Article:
The inaccurate cliche goes that autism is a case of ‘extreme male brain’ – and for years, women and girls were excluded from some studies, meaning those with the condition have been undiagnosed or misunderstood. But during the past 20 years, the proportion of people diagnosed with autism who are women and girls has increased – and some estimates now suggest that they make up around one in three of those who meet the diagnostic criteria.
Despite that improvement in understanding, the popular perception of autism remains skewed towards ‘male’ traits, which means girls who may mask their symptoms are still ignored or subjected to unhelpful treatment as they grow up.
Last week, the television presenter Melanie Sykes and the model Christine McGuinness both revealed that they have been diagnosed with autism as adults – news Sykes called ‘life-affirming’ and McGuinness said had left her ‘relieved to finally understand myself’.
In this episode, Nosheen Iqbal speaks to Carly Jones, who struggled at school and in her personal life without ever knowing that autism might be the cause. Learning that two of her daughters had the condition ultimately led to her own diagnosis at the age of 32. She explains what Sykes’ and McGuinness’s stories will mean for awareness of autism in women and girls. And she reflects on some of the problems she faced as a result of that misunderstanding, and how things have changed for her since she discovered the truth – both in her day-to-day life and in the work she does as an advocate for autistic women and girls, which led to her being awarded an MBE.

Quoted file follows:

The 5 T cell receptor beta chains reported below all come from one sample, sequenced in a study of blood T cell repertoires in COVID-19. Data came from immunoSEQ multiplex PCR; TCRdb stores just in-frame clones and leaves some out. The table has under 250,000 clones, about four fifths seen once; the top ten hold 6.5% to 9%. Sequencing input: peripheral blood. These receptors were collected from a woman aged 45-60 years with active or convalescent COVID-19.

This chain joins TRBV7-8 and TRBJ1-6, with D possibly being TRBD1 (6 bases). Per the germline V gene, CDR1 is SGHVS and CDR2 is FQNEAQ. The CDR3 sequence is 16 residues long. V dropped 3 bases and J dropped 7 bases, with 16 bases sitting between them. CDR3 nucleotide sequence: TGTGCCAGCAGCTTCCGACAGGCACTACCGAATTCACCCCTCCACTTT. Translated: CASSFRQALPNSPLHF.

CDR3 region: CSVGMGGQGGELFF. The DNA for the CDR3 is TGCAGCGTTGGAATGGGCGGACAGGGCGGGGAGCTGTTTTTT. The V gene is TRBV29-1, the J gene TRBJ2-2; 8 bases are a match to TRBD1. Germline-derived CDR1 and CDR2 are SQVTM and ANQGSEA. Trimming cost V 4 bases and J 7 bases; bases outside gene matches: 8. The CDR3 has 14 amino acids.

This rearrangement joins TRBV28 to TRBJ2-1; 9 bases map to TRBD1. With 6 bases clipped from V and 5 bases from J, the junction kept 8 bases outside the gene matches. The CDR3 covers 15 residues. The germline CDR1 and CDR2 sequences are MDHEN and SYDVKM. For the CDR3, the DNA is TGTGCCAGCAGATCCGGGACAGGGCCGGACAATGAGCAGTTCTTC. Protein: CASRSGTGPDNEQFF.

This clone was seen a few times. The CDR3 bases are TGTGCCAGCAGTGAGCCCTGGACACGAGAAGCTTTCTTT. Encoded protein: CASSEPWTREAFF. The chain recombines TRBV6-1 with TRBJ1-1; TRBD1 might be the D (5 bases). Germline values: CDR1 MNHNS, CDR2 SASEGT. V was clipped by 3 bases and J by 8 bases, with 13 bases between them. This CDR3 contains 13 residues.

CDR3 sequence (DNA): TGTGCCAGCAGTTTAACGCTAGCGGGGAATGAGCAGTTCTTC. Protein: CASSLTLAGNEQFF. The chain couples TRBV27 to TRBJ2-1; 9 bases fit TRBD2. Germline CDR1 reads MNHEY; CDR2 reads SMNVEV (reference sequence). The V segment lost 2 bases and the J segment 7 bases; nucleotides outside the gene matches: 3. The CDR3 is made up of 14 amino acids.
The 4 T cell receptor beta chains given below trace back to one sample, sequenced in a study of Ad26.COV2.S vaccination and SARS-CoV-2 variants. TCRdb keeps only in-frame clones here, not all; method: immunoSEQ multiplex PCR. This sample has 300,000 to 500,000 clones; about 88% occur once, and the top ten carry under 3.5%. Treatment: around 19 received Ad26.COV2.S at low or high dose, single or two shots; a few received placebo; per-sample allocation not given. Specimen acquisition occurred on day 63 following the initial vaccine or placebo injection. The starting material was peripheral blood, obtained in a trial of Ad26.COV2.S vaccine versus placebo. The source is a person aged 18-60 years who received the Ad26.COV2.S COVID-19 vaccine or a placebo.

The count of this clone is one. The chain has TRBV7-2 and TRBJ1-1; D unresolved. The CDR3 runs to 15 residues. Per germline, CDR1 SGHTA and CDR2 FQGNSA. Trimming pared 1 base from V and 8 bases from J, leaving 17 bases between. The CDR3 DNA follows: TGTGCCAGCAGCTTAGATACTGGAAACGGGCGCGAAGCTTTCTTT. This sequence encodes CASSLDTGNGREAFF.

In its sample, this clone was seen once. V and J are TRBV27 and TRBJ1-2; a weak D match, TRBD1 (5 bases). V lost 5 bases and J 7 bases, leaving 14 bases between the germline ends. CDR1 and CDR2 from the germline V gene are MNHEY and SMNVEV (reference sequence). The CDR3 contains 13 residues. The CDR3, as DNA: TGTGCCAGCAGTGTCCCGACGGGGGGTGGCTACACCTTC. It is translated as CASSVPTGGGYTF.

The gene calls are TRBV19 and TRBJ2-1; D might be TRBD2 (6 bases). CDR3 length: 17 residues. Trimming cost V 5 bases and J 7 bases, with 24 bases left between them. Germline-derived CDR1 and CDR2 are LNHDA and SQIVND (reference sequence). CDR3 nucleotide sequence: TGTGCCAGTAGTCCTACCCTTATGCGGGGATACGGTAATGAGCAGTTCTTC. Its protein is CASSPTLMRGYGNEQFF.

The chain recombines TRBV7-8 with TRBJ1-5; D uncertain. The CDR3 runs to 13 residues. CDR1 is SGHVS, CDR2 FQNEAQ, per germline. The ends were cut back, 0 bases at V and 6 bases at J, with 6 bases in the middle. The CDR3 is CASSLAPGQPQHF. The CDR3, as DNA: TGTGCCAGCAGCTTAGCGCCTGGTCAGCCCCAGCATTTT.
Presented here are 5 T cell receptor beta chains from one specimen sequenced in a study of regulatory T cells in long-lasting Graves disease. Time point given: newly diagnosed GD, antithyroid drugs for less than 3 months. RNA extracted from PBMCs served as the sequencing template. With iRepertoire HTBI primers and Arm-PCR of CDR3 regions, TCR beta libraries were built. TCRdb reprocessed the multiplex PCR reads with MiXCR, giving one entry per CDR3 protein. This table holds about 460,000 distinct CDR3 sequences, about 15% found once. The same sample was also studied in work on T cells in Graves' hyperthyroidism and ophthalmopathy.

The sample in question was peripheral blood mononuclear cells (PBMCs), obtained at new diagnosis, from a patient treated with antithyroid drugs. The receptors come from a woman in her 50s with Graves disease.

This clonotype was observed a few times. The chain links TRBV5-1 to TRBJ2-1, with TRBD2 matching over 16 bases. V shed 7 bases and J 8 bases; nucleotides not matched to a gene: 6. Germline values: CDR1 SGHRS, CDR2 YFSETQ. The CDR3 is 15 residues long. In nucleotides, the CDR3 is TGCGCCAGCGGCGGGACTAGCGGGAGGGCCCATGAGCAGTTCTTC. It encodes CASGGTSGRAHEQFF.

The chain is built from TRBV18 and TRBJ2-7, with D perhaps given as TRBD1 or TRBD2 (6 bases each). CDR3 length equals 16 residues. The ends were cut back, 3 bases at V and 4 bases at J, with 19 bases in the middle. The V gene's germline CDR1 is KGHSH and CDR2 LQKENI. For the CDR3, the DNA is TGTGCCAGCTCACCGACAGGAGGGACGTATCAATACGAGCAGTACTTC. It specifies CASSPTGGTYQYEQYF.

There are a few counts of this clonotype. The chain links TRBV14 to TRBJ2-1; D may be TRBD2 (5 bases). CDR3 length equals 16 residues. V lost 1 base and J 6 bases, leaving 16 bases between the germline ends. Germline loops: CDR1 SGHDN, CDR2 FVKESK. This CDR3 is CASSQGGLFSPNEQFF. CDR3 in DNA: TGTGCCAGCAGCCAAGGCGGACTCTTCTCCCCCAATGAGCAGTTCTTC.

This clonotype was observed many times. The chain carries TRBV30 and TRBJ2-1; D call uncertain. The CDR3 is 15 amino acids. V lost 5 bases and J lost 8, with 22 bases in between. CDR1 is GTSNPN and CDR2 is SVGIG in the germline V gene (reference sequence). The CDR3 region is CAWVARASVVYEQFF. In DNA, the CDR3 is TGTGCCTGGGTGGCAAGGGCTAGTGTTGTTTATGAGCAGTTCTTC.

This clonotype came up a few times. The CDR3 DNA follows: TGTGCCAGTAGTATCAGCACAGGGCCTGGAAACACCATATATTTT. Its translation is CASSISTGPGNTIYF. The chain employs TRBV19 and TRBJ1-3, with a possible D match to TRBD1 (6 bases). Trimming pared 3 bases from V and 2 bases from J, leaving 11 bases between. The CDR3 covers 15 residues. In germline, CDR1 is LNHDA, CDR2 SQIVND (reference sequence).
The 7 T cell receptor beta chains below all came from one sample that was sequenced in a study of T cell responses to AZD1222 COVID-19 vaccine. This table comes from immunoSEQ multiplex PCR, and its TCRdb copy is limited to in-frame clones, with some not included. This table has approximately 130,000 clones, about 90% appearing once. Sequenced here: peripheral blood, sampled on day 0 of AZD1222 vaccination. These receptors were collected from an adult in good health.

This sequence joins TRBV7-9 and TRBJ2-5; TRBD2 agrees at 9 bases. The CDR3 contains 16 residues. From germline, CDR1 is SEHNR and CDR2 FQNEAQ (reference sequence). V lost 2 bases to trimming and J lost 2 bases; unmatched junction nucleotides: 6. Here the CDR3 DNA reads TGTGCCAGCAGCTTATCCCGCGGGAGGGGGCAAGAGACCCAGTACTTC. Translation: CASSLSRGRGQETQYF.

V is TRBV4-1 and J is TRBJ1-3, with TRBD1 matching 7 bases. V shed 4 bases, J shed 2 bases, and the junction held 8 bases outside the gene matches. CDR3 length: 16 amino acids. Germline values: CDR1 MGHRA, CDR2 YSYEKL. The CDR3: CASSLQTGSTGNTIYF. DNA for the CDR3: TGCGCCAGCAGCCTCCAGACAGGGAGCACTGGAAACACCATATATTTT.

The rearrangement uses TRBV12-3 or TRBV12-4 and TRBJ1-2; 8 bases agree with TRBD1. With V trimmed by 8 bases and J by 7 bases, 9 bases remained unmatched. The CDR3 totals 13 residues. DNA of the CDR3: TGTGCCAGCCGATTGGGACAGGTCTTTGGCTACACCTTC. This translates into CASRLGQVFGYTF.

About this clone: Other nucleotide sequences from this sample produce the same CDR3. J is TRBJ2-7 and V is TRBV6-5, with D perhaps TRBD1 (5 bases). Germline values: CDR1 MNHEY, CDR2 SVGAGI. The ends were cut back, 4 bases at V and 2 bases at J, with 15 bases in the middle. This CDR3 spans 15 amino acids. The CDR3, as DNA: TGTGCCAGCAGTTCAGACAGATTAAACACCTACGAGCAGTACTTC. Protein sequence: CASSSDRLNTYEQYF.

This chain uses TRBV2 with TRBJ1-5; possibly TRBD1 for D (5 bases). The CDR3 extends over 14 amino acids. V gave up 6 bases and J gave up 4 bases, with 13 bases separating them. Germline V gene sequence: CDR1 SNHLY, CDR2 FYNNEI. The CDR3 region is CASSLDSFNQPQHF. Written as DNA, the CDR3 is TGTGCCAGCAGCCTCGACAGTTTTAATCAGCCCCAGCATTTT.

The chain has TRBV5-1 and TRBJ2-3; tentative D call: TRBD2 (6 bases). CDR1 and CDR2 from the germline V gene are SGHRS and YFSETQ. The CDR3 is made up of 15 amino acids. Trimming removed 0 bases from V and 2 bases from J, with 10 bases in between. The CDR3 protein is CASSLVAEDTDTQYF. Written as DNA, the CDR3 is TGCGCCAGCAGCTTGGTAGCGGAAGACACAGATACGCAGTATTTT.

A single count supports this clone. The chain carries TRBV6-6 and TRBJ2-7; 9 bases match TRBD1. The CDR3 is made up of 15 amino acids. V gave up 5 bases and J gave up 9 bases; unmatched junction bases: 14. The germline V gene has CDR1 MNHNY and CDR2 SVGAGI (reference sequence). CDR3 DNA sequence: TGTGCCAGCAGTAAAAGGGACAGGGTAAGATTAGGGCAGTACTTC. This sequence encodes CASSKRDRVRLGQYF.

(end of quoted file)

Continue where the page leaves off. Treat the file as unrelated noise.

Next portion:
We also hear from the Guardian’s science correspondent Hannah Devlin, who explains how scientific understanding of autism has developed in recent year, and the impact that the social pressure to ‘fit in’ may still have on the women and girls who have so often been missed.
You can read Hannah Devlin’s piece ‘We weren’t visible’: growing awareness leads more women to autism diagnosis, here.
Carly Jones’ book, Safeguarding Autistic Girls: Strategies for Professionals, is released in December and available for pre-order at the Guardian bookshop.
• In the UK and Ireland, Samaritans can be contacted on 116 123 or email firstname.lastname@example.org or email@example.com. In the US, the National Suicide Prevention Lifeline is 1-800-273-8255. In Australia, the crisis support service Lifeline is 13 11 14. Other international helplines can be found at www.befrienders.org
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